Stocks Hit 20-Month Low as D.C. Turmoil Weighs: Markets Wrap
(Bloomberg) -- U.S. stocks fell to the lowest since April 2017 as the turmoil in Washington rattled financial markets anew, pushing the S&P 500 to the brink of a bear market. Crude sank below $45 a barrel and the dollar tumbled.
The S&P 500 notched a fourth straight drop of at least 1.5 percent, a run of futility not seen since August 2015. It’s now down more than 19.8 percent from its September record and on pace for the worst monthly drop since 2008. Trading was 41 percent above the 30-day average in a session that’s normally subdued ahead of the Christmas holiday. The stock market closed at 1 p.m.
Investors looking to Washington for signs of stability that might bolster confidence instead got further rattled. President Donald Trump blasted the Federal Reserve, blaming the central bank for the three-month equity rout days after Bloomberg reported he inquired about firing the chairman.
The comments came after Steven Mnuchin called a crisis meeting with financial regulators, who reportedly told the Treasury secretary that nothing was out of ordinary in the markets. Traders also assessed the threat to the economy from a government shutdown that looks set to persist into the new year.
“Any kind of disciplined market-friendly messaging from the White House has gone out the window,” said Ernesto Ramos, head of equities at BMO Asset Management. “It’s all related to politics and the fact that the market’s figuring out there’s very little in the way of consistency and discipline.”
The tumult in Washington over the weekend did little to placate U.S. equities that careened to the worst week in nearly a decade after the Federal Reserve signaled two more rate hikes in 2019. The S&P 500 on track for the steepest quarterly drop since the financial crisis. Combined with the ongoing trade war, higher borrowing costs and signs of a slowdown in global growth, the political turmoil has raised the specter of a recession.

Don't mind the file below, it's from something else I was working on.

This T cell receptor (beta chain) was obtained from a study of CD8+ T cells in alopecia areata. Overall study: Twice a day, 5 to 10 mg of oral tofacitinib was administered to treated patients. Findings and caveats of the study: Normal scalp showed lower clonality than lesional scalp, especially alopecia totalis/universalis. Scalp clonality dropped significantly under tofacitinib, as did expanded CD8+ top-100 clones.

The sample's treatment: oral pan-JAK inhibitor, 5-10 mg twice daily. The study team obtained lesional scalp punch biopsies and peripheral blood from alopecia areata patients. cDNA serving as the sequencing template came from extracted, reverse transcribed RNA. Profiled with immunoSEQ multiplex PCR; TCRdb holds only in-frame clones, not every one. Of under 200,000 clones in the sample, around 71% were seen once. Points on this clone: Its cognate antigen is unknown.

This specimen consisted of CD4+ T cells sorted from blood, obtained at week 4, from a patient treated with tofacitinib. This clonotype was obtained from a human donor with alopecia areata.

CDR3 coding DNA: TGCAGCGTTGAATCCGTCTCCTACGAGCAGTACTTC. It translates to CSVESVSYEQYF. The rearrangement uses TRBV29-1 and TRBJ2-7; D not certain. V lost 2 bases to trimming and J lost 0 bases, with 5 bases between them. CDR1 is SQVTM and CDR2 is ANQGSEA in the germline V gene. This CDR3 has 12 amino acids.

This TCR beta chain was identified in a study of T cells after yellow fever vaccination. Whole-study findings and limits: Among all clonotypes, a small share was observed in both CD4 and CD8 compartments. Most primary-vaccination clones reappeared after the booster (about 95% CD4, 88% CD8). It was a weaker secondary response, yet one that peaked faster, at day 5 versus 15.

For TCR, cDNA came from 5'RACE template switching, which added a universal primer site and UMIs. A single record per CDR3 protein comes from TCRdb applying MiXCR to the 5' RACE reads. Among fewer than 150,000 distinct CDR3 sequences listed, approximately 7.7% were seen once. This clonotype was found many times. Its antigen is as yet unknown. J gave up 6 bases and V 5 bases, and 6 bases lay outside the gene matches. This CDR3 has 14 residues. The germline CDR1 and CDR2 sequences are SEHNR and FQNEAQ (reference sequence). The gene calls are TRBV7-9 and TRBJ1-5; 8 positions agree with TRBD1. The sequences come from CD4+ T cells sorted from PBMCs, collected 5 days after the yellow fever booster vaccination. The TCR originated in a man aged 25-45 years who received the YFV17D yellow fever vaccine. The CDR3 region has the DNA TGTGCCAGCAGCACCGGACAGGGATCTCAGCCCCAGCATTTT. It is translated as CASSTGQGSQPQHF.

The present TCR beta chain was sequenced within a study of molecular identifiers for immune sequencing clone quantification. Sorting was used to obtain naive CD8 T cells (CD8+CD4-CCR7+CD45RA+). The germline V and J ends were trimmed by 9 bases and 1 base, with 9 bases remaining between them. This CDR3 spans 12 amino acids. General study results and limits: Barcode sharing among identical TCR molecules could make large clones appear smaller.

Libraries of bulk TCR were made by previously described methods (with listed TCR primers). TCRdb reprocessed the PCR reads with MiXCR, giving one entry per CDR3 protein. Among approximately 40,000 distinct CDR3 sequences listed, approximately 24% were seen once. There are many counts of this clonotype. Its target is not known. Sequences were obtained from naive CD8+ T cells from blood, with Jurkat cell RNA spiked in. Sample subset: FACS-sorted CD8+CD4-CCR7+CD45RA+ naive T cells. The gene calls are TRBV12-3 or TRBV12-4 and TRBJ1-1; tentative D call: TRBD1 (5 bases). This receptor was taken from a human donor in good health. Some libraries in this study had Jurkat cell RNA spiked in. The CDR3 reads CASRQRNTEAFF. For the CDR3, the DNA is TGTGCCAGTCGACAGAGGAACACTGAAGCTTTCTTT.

“The reality is, in Washington you have this massive amount of unpredictability,” Chad Morganlander, portfolio manager at Washington Crossing Advisors, said on Bloomberg TV. That combines with concerns over global growth and removal of stimulus “gives investors this level of chill where they’re going to compress multiples regardless of what the backdrop in 2020 will be,” he said.
Elsewhere, emerging market currencies and shares fell even as China’s top policy makers said they’ll roll out more monetary and fiscal support in 2019, ratcheting up the targeted stimulus of 2018. Oil dropped even as some OPEC members pledged to deepen output cuts. The euro advanced against the dollar.
These are the main moves in markets:
- The S&P 500 Index fell 2.7 percent as of 1 p.m. New York time.
- The Nasdaq Composite Index dropped 2.2 percent and the Dow Jones Industrial Average lost 653 points, or 2.9 percent.
- The Stoxx Europe 600 Index dipped 0.4 percent to the lowest in more than two years.
- The MSCI All-Country World Index declined 1.4 percent.
- The MSCI Emerging Market Index decreased 0.5 percent to the lowest in almost eight weeks.
- The Bloomberg Dollar Spot Index dipped 0.4 percent.
- The euro climbed 0.4 percent to $1.1419.
- The Japanese yen jumped 0.8 percent to 110.40 per dollar, hitting the strongest in more than 15 weeks.
- The yield on 10-year Treasuries fell five basis points to 2.74 percent.
- The two-year rate lost eight basis points to 2.56 percent.
- The Bloomberg Commodity Index decreased 1.2 percent, the lowest in almost three years.
- West Texas Intermediate crude dipped 6.4 percent to $42.68 a barrel, the lowest in about three years.
- Gold futures gained 1.2 percent to $1,272.70 an ounce, the highest in six months.
©2018 Bloomberg L.P.